Today’s topic is Games That Missed the Mark, wherein we discuss some games that we feel failed to live up to expectations.
When we talk about games that missed the mark, we aren’t talking about bad games necessarily. Nearly every game on our list is a decent game, but it fails to live up to our expectations.
Why does an otherwise decent game feel like it has failed to deliver? There are a number of common pitfalls game designers fall into. In many cases, a few critical design choices can bring an entire game down. Good design is more than just having good ideas and running with them – good games have strong themes, aesthetics and mechanics that all mesh well.
One of the biggest pitfalls to game development is tone, especially where keeping that tone consistent through the different aspects of the game is concerned. While it can be ok to have a juxtaposition of humorous and silly elements along with serious ones, there must be a balance to it. Some games, such as Luchador! Mexican Wrestling Dice, are zany and silly, and have mechanics that are similarly lighthearted. If Luchadore! had mechanics for something serious like bleeding out, or if the game required serious math to play, the lightheartedness would be spoiled by the serious elements. Conversely, 7 Wonders is a serious game of building an empire throughout the ages. If there was an “Ancient Aliens” card, or if one of the game mechanics involved a tiddlywinks mini game, again, the mood and tone of the game would be spoiled. Meanwhile, the fact that Catan is available as a promotion wonder is silly enough to be amusing, but not so much so that it does not mesh with the tone of the game.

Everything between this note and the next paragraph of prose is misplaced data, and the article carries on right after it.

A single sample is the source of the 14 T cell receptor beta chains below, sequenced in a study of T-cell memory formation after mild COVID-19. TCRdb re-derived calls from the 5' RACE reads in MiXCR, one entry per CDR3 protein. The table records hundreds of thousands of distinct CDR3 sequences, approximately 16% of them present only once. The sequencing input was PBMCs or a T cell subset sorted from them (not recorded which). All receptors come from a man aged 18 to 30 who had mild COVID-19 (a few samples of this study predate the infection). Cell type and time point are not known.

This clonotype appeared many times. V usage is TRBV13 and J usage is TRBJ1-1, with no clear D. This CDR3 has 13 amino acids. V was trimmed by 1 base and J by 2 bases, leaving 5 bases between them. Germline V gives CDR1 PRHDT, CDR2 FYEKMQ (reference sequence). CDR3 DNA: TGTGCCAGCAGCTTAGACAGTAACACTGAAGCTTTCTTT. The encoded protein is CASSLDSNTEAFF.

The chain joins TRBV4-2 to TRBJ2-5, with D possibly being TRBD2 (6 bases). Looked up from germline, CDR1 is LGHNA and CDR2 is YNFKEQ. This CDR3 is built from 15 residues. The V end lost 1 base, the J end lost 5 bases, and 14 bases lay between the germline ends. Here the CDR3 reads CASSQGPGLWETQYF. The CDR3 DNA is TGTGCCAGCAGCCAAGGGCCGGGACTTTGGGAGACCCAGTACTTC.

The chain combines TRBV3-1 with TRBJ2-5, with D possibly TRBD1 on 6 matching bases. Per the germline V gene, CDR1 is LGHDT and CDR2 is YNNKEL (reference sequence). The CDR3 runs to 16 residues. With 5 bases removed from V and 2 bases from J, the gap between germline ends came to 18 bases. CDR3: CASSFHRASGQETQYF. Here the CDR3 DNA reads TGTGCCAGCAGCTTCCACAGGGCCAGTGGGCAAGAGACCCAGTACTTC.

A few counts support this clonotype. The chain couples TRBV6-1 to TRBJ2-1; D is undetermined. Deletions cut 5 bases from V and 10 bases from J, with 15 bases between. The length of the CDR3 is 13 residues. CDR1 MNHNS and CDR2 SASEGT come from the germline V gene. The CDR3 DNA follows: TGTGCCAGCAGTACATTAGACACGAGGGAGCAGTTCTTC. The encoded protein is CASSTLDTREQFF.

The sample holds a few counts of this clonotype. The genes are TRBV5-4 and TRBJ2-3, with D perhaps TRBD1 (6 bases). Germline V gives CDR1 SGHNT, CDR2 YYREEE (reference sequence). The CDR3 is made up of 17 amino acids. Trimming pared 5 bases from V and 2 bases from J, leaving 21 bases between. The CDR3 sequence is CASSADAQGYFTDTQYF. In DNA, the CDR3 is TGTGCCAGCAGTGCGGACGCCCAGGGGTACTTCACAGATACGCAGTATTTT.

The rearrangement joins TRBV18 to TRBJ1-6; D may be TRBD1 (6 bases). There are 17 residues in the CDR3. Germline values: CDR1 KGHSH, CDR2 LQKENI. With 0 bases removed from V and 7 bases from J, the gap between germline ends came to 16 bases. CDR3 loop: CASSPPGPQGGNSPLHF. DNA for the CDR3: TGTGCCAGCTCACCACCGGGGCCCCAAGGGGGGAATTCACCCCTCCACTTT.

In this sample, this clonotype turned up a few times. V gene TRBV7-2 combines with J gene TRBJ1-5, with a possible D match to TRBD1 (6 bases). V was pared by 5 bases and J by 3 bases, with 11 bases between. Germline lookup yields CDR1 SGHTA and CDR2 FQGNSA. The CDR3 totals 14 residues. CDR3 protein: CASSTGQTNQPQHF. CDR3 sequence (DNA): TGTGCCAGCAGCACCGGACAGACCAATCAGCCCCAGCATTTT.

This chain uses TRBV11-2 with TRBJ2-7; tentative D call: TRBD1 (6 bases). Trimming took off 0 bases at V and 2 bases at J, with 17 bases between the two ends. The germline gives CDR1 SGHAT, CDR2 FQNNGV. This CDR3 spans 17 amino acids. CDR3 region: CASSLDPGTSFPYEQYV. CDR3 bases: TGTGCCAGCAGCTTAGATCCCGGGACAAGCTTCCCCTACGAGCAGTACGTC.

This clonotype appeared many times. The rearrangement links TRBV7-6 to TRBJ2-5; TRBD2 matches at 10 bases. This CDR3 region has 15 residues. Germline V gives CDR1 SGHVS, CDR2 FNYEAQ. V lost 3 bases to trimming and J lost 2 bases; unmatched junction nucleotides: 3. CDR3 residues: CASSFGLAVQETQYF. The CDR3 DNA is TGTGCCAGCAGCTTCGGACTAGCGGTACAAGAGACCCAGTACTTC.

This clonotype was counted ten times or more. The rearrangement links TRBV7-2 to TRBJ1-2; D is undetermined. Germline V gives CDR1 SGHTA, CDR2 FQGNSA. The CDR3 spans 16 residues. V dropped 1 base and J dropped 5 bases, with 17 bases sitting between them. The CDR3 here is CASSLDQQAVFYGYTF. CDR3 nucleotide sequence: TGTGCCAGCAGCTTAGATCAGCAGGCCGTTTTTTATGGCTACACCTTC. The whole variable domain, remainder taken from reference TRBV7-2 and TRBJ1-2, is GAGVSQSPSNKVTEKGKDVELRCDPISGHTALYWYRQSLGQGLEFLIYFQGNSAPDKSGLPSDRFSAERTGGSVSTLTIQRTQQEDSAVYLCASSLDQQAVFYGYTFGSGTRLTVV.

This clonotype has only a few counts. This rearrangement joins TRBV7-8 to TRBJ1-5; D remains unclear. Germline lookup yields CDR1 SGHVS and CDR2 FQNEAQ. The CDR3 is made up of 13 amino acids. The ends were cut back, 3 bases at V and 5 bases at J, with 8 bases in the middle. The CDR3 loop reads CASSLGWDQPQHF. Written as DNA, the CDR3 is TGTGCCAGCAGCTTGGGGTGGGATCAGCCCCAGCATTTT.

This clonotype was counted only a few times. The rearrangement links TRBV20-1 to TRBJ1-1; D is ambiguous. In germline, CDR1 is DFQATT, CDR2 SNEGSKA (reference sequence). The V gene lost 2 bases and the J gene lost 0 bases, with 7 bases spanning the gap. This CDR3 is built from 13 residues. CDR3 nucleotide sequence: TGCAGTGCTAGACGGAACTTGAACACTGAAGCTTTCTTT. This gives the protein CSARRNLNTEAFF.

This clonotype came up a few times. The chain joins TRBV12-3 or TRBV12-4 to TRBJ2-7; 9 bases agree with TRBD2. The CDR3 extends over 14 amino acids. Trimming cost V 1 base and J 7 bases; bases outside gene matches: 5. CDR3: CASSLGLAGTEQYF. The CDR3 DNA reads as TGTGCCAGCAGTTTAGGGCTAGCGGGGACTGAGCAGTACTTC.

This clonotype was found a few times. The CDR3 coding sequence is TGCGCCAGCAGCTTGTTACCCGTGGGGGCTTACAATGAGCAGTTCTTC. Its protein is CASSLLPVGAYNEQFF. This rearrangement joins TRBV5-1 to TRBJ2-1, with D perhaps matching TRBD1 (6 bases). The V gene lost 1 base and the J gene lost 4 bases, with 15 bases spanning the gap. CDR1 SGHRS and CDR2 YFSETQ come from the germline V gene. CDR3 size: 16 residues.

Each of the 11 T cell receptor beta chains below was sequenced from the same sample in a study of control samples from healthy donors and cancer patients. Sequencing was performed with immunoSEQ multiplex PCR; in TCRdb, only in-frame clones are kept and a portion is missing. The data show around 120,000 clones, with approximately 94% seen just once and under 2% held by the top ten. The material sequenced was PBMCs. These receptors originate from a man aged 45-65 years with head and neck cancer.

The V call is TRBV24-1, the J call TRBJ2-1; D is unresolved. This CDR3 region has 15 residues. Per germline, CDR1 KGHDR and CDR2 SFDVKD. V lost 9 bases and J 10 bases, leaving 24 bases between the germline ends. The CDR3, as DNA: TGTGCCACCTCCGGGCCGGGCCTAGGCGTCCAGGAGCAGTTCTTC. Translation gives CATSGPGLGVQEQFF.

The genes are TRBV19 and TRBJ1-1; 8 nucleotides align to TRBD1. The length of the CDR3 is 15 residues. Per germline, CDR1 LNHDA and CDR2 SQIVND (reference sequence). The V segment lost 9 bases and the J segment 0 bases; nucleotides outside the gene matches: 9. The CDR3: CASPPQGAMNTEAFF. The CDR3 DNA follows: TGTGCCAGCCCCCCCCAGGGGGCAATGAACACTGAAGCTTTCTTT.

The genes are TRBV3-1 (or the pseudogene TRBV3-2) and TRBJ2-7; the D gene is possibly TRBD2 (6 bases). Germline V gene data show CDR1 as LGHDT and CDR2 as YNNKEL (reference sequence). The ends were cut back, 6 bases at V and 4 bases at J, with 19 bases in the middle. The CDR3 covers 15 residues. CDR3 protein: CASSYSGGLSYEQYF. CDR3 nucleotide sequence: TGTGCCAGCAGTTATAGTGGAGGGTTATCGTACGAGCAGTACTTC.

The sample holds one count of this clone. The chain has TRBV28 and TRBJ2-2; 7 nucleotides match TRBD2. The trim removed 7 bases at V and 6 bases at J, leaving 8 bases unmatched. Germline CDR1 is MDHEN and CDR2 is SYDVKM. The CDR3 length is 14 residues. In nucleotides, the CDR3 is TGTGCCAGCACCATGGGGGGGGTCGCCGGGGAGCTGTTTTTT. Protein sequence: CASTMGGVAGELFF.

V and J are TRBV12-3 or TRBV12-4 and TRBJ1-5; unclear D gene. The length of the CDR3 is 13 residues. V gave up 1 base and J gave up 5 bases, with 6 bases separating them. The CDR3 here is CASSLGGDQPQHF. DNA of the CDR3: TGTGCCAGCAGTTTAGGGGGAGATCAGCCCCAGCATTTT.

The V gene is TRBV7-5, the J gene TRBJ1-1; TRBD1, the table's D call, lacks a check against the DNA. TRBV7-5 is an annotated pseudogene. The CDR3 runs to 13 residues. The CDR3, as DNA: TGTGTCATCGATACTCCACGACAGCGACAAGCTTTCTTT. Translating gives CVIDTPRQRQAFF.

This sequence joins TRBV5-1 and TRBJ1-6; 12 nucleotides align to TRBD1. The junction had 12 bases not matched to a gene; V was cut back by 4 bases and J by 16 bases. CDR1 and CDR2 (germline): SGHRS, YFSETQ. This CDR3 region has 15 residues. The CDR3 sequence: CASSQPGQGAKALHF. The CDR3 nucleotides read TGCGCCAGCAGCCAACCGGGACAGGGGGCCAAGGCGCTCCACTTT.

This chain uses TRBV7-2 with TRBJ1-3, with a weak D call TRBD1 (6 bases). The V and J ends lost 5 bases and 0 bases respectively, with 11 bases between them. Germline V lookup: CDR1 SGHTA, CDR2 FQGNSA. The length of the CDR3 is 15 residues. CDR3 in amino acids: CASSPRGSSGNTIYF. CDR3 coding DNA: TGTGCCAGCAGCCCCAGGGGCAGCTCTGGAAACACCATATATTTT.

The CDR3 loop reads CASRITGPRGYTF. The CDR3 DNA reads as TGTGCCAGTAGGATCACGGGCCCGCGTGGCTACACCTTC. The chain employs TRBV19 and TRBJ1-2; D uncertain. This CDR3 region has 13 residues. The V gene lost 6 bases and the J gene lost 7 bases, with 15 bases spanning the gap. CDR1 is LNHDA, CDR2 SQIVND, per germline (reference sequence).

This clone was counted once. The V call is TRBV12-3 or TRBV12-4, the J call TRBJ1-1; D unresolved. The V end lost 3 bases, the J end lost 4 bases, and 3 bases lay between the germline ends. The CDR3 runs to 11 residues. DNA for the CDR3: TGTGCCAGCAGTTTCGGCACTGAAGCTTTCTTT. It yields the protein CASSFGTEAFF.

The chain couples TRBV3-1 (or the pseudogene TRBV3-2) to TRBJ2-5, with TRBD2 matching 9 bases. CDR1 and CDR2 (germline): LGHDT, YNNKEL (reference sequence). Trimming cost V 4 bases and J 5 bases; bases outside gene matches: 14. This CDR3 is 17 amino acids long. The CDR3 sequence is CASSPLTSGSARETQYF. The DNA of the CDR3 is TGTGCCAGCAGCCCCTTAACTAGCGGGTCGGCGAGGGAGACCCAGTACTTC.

Mechanically, a designer has to consider the meta-game interpretations of their final product. Everyone who has played social deduction games knows that their group will have tells and strategies unique to it – this is the development of a metagame, and while no designer can truly predict the development of the unique metagames different groups will fall into, one very good reason to playtest a design extensively (and with diverse audience) is to ensure that where metagame strategies arise, that the game remains fun despite these patterns. You can hardly play an online game of Ticket To Ride without seeing a dozen listings for games with “NO BLOCKING!” emblazoned in their notes, despite the design of the game explicitly suggesting blocking as a strategy. Many players – especially casual ones – prefer to play the game without the route from Los Angeles to Las Vegas mysteriously disappearing on the 1st turn to player whose major route is Vancouver to New York. Even so, competitive Ticket to Ride players will agree unanimously that such well known metagame strategies aren’t sufficient to render the game unenjoyable, which is something a good designer strives for.
Tabletop games are a multifaceted experience, and a single good mechanic isn’t really enough to carry a game. Mansions of Madness had an intriguing mechanic wherein the player may have to solve a randomly generated puzzle involving sliding, replacing or rotating puzzle pieces. This is one of the most unique game mechanics I have seen, and it was one of the highlights of my few playthroughs of Mansions of Madness, but overall, I don’t think it redeemed the experience for me. Ultimately, the game was a disappointment for me, despite some of the mechanics and aesthetics of the game being very appealing. Your mileage will, of course, vary.
Ultimately, gaming isn’t just about gameplay itself, but about the themes, aesthetics and stories (implicit and explicit) that go hand in hand with that gameplay. Excellent games can have terrible execution, or simply have the wrong narrative elements applied to them. It’s not just the tools you have, but how you use them that makes or breaks a game.